When some people think of coral, they imagine chunks of rock resembling the human brain or delicately branching structures of exquisite detail and fragility. For others, coral brings to mind colorful jewelry, strung as beads of white and pink. These are all the calcified secretions of a vibrant community of microscopic animals that make their homes upon the structures that they create, animals that reproduce sexually in their struggle to survive. And struggle they must, our tiny heroes, because only one out of many thousands of fertilized eggs survives and may take hundreds of years to grow as big as the specimens that dazzle in a seaside souvenir shop.
In the best of circumstances, our reefs teem with life, supported by a luminous community of coral species responsible for both creating the structural backbone of the reef and mediating the cycle of life within it. Cyanobacteria living symbiotically with the corals extract nitrogen from seawater and convert it to a form that is nutritive to plants, and in turn moves up the food chain of the animal population.
While coral reefs cover less than 0.1% of the ocean floor, they support astounding biodiversity that accounts for at least a quarter of all marine species, including at least 4000 species of fish and possibly millions of distinct species ranging from microorganisms and plants to crustaceans and sponges. A quarter of all fish harvested for human consumption come from reef environments. Aside from their crucial contribution to our food source, reefs provide a physical barrier that protects coastlines from the erosive effects of waves and the destructive force of storms, buffering coastal communities against the threats posed by rising sea levels and increasingly turbulent weather. Corals have also been a source of naturally occurring medicinal compounds.
These aquatic colonies and the reefs that support them have come under pressure that now threatens their existence and ultimately ours. Much of this pressure arises from human activity, including coastal development, dredging, pollution, fishing, mining for building materials and...yes...souvenirs, oil spills, even sunscreen! And the effects of manmade global warming include rising temperatures and acidification, both of which cause coral bleaching, reducing reefs to lifeless stone. Even without the need to adapt to drastically changing conditions, the slow growth of these organisms makes it impossible for them to replenish themselves without help. And marine scientists have spent years trying to raise corals with which to reseed reefs.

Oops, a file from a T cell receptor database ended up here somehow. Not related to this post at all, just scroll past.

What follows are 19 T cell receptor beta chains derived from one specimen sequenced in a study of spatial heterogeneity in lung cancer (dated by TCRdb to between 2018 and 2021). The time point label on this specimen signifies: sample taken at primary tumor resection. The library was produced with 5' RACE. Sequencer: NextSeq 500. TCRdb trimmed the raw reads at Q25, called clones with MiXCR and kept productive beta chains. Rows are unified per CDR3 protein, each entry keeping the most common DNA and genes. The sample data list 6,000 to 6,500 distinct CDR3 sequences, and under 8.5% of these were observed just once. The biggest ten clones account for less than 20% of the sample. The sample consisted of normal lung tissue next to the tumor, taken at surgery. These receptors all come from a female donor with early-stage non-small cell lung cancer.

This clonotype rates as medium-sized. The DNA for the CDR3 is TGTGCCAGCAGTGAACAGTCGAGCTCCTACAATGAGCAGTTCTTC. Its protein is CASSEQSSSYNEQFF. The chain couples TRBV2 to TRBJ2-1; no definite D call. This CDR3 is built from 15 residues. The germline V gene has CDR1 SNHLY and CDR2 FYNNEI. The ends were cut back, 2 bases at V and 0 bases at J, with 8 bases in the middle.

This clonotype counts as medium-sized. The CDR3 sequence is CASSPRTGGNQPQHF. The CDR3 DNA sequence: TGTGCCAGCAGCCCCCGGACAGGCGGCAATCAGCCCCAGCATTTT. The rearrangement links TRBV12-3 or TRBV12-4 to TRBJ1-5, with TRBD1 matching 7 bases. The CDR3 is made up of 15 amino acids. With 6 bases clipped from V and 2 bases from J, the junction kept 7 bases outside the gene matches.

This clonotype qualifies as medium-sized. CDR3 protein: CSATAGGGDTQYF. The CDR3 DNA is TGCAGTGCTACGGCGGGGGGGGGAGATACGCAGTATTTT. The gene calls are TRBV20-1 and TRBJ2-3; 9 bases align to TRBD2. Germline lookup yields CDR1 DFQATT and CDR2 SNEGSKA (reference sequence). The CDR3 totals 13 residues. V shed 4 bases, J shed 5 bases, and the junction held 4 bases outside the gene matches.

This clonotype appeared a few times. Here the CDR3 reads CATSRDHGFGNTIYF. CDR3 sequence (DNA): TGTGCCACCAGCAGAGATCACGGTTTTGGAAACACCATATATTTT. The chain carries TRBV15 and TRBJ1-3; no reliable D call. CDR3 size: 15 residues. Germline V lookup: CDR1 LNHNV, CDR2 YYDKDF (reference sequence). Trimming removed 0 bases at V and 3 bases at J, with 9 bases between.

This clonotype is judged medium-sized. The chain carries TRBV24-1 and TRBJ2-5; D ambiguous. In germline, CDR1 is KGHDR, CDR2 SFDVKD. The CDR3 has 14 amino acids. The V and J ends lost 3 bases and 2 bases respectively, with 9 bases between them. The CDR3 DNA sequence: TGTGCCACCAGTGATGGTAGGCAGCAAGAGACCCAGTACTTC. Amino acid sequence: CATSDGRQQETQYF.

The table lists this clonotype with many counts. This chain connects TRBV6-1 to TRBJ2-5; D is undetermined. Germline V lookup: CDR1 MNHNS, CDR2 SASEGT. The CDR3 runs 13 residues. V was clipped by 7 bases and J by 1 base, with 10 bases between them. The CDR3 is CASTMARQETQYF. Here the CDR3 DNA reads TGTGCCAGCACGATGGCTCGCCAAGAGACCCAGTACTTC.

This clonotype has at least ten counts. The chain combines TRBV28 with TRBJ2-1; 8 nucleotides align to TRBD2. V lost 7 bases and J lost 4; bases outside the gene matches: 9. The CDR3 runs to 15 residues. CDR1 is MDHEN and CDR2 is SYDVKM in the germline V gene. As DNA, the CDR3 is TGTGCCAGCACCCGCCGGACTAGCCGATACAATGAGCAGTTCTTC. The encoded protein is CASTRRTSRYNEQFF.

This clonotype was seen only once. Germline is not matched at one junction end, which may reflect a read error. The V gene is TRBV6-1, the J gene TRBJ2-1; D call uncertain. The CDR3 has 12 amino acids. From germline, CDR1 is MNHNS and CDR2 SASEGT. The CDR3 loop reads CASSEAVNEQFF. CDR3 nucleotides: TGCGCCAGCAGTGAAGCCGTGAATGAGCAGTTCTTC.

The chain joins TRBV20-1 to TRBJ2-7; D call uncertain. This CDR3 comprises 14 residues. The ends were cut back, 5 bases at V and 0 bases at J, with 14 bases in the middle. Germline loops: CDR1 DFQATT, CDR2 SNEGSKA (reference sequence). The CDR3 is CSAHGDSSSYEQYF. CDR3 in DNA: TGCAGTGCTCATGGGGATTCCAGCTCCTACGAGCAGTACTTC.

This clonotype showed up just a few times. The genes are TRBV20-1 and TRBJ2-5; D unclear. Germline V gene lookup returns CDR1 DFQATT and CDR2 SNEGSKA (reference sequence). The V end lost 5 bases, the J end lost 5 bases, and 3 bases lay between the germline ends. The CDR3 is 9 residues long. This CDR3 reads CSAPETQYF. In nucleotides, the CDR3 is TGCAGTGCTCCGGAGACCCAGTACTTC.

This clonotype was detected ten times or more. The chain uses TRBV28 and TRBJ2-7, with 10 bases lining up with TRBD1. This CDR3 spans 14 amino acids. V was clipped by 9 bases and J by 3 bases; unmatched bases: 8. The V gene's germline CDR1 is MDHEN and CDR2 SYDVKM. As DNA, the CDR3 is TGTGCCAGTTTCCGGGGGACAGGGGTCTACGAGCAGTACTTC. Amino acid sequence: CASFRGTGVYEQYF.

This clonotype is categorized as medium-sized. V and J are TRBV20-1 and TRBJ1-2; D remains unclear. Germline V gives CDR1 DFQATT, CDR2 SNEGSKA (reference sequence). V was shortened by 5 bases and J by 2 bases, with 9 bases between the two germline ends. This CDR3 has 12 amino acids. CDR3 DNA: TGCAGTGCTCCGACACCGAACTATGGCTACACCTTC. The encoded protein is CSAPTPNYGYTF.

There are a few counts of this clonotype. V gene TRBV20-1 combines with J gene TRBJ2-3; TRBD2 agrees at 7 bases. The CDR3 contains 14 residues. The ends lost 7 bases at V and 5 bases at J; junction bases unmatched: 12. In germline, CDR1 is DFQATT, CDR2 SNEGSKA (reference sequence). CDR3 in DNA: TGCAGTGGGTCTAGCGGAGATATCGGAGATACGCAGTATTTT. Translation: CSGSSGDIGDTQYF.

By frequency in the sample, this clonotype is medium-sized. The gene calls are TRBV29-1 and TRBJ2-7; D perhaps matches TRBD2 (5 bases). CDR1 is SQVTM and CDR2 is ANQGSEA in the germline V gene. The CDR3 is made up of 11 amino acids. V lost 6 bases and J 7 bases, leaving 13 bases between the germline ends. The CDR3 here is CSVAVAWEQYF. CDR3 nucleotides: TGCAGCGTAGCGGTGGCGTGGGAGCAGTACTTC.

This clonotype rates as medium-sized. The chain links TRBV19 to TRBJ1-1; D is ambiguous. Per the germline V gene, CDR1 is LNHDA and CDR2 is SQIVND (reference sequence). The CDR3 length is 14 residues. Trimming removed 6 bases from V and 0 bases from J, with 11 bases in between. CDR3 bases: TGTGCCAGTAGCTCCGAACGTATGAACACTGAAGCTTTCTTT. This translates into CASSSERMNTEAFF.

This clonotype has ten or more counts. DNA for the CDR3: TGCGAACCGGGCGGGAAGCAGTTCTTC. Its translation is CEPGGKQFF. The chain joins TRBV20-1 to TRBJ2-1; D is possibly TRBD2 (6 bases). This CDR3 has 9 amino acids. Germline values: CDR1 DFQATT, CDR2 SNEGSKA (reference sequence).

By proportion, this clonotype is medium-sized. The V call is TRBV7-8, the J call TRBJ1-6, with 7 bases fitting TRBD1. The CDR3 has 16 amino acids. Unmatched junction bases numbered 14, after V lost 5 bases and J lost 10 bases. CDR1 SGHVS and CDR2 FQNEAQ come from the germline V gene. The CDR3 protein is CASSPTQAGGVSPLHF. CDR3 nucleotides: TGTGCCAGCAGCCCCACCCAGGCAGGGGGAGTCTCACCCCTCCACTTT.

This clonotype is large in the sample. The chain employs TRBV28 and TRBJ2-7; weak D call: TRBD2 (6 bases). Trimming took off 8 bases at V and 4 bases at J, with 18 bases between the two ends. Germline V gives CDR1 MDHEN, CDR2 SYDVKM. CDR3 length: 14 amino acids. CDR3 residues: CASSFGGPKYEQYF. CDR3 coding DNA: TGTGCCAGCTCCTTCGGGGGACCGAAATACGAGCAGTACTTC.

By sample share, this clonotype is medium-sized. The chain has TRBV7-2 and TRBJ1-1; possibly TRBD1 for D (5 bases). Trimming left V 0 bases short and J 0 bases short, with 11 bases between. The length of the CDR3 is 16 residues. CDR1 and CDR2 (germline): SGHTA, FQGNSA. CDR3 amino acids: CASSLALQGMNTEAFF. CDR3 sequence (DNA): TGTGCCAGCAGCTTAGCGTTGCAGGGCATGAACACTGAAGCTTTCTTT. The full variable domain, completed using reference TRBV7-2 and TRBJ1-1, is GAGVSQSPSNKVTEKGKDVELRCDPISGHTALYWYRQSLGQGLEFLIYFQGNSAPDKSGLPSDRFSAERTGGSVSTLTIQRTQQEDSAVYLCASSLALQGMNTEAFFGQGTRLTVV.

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Enter Mote Tropical Research Laboratory in the Florida Keys and Dr. David Vaughan, a weathered looking biologist with a bushy rust and salt beard that frames an animated smile underscoring his enthusiasm for educating visitors about corals. A pivotal moment of serendipity combined with mindful observation and inspiration led to a discovery that has accelerated the rate of coral growth in the laboratory by orders of magnitude. While corals tend to repair themselves by growing faster when broken, they grow many times faster when fractured into tiny fragments. Dr. Vaughan first observed this effect as the result of a laboratory accident and has since utilized it as a cultivating technique that has increased new colonies from tens to many thousands and is expected within the next several years to create hundreds of thousands of colonies that will be planted in the wild and are expected to rebuild reefs in a fraction of the time that nature once required.
Even more exciting is the assist that Dr. Vaughan and his team is giving to natural selection. By creating microenvironments with gradations of both pH and temperature, they have managed to simulate a range of possible conditions that might occur decades from now and select coral cultures best adapted to the most stressful conditions that we can predict, while still preserving biodiversity.
All life as we know it would be threatened by the extinction of the corals. While we may worry more about international conflict and terrorism as threats to our existence, the coral nurseries at Mote may well be ground zero for the survival of our species.